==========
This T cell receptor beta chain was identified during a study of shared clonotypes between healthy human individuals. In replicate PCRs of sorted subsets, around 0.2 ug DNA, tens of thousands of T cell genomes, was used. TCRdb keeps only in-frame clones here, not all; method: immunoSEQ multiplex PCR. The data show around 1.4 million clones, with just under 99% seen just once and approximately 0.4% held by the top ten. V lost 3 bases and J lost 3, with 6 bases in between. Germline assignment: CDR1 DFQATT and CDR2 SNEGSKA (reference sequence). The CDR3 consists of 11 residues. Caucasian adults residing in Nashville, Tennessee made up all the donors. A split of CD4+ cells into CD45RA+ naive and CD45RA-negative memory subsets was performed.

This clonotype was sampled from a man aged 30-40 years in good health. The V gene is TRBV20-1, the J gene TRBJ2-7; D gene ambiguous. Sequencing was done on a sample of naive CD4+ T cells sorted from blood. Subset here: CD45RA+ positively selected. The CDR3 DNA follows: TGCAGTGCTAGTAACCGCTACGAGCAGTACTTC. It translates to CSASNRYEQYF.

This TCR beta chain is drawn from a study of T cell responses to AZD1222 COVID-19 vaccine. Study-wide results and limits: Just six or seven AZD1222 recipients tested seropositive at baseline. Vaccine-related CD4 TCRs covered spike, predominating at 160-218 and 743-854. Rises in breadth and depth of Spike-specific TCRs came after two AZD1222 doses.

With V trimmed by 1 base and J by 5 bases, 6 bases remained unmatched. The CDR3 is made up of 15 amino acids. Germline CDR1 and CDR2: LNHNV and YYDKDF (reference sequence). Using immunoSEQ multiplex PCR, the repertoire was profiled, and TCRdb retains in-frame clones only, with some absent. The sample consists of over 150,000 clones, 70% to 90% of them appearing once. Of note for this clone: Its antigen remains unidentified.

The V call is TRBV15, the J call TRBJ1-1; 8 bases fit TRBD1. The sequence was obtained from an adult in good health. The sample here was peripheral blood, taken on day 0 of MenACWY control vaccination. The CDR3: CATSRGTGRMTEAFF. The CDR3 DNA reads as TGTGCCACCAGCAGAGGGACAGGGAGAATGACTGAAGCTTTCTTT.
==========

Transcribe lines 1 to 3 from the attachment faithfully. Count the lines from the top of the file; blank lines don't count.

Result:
This T cell receptor beta chain was identified during a study of shared clonotypes between healthy human individuals. In replicate PCRs of sorted subsets, around 0.2 ug DNA, tens of thousands of T cell genomes, was used. TCRdb keeps only in-frame clones here, not all; method: immunoSEQ multiplex PCR. The data show around 1.4 million clones, with just under 99% seen just once and approximately 0.4% held by the top ten. V lost 3 bases and J lost 3, with 6 bases in between. Germline assignment: CDR1 DFQATT and CDR2 SNEGSKA (reference sequence). The CDR3 consists of 11 residues. Caucasian adults residing in Nashville, Tennessee made up all the donors. A split of CD4+ cells into CD45RA+ naive and CD45RA-negative memory subsets was performed.

This clonotype was sampled from a man aged 30-40 years in good health. The V gene is TRBV20-1, the J gene TRBJ2-7; D gene ambiguous. Sequencing was done on a sample of naive CD4+ T cells sorted from blood. Subset here: CD45RA+ positively selected. The CDR3 DNA follows: TGCAGTGCTAGTAACCGCTACGAGCAGTACTTC. It translates to CSASNRYEQYF.

This TCR beta chain is drawn from a study of T cell responses to AZD1222 COVID-19 vaccine. Study-wide results and limits: Just six or seven AZD1222 recipients tested seropositive at baseline. Vaccine-related CD4 TCRs covered spike, predominating at 160-218 and 743-854. Rises in breadth and depth of Spike-specific TCRs came after two AZD1222 doses.